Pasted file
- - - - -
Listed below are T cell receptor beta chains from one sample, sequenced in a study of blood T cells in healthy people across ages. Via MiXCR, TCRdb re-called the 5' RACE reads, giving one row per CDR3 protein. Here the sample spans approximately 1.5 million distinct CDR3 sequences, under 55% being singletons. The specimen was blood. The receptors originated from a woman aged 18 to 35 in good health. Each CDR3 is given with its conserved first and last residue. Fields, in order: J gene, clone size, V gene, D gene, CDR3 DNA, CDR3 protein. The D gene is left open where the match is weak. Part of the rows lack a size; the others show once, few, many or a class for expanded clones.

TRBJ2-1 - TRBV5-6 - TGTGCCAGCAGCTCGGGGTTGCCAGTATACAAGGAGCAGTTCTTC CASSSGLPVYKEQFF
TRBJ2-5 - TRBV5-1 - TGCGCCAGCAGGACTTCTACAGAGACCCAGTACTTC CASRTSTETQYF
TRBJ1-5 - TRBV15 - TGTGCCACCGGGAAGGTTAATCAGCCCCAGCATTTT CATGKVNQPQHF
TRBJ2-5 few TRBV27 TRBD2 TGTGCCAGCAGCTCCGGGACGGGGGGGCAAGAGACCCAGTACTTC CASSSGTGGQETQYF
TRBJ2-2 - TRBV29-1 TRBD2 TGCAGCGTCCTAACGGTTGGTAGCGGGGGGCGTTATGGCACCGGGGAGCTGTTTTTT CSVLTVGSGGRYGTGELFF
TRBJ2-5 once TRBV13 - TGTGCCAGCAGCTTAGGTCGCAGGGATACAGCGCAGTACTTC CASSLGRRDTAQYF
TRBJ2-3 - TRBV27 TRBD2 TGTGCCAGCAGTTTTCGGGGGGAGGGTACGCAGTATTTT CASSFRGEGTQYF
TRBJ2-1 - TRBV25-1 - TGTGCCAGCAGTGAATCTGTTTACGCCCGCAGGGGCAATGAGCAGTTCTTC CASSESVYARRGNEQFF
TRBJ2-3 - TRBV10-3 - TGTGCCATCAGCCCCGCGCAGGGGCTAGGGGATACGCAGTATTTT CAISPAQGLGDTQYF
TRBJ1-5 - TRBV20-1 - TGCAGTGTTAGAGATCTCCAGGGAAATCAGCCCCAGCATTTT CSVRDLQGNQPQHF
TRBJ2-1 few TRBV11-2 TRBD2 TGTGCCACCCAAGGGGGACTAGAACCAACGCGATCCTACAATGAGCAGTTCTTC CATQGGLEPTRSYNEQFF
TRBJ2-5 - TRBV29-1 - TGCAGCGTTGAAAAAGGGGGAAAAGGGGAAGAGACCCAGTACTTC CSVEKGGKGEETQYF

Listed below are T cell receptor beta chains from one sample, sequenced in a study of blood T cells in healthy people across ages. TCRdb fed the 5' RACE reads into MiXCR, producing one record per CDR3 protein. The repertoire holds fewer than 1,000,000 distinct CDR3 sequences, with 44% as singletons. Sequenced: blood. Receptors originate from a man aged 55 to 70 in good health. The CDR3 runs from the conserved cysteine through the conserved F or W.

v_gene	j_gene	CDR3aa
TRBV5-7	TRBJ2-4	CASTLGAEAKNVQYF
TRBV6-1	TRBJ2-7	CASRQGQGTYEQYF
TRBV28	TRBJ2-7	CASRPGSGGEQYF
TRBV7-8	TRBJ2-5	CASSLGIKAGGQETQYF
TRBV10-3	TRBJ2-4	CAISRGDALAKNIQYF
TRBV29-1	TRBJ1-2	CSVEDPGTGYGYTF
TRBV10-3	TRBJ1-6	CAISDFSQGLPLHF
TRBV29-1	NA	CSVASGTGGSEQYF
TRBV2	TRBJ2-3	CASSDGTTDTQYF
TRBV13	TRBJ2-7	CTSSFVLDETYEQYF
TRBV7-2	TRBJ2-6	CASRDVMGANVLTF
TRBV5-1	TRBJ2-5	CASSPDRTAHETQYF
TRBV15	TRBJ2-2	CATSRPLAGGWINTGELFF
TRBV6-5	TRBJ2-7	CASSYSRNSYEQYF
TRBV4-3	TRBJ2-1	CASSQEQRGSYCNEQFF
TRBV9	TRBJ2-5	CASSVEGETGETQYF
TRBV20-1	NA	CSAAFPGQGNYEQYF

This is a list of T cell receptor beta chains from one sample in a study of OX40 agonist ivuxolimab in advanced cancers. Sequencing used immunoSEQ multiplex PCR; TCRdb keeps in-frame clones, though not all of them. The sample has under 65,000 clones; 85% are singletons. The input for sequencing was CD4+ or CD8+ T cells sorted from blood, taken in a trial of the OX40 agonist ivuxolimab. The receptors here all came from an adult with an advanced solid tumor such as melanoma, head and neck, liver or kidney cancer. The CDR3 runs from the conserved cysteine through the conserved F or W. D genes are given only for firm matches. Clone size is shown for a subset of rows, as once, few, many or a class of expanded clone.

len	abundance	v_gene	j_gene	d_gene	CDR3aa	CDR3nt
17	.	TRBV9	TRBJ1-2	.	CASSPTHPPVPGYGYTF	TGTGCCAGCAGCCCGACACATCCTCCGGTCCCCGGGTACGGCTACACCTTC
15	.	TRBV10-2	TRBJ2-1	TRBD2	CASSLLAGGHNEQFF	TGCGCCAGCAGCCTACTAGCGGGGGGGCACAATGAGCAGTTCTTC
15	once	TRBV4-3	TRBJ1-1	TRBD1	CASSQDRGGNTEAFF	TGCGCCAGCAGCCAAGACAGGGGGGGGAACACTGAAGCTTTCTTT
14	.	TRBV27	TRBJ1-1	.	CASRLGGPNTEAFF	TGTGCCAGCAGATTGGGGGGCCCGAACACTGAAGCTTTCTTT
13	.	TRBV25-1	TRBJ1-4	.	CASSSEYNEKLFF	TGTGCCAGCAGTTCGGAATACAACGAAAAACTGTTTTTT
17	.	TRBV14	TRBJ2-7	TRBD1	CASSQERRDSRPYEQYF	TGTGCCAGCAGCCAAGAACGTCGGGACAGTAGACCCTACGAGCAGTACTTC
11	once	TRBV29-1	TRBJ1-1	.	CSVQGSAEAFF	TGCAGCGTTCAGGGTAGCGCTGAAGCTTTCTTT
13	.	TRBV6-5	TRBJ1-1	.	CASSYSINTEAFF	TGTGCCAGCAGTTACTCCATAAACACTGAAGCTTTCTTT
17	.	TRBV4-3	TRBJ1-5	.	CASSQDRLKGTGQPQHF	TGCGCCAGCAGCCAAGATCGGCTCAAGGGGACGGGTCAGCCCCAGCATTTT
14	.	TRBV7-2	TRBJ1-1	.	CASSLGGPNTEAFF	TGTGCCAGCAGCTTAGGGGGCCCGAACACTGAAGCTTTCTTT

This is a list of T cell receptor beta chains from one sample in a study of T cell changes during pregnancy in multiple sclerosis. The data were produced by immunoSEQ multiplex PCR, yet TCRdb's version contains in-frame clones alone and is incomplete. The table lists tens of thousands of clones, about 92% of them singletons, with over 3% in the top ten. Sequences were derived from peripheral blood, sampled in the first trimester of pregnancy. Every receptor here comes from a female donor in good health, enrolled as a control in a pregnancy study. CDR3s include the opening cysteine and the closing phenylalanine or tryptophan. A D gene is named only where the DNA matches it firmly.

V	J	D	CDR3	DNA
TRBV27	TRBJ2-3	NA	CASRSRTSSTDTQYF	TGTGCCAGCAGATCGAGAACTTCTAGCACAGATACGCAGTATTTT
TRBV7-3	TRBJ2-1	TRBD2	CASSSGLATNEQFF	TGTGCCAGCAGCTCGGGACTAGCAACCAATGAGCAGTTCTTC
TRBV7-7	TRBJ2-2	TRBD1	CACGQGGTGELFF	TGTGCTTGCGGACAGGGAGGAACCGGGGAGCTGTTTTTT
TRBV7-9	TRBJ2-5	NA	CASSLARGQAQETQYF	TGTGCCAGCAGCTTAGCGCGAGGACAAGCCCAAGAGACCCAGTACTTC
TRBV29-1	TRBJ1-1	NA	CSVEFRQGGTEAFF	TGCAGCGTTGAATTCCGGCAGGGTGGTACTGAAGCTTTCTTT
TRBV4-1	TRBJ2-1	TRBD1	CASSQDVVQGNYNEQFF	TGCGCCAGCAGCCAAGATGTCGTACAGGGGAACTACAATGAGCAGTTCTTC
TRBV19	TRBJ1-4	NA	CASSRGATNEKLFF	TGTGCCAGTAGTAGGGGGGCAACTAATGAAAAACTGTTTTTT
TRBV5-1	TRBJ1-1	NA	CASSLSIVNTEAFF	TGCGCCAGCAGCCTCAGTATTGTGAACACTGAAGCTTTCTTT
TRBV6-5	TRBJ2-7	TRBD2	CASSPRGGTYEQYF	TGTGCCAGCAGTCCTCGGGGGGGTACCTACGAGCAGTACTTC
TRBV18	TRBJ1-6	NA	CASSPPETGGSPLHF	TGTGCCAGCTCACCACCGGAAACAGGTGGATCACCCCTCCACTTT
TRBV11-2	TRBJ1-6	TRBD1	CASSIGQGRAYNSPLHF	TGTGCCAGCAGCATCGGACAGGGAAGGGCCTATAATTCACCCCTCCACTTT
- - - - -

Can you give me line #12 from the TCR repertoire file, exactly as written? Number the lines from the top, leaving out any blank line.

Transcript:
TRBJ2-1 few TRBV11-2 TRBD2 TGTGCCACCCAAGGGGGACTAGAACCAACGCGATCCTACAATGAGCAGTTCTTC CATQGGLEPTRSYNEQFF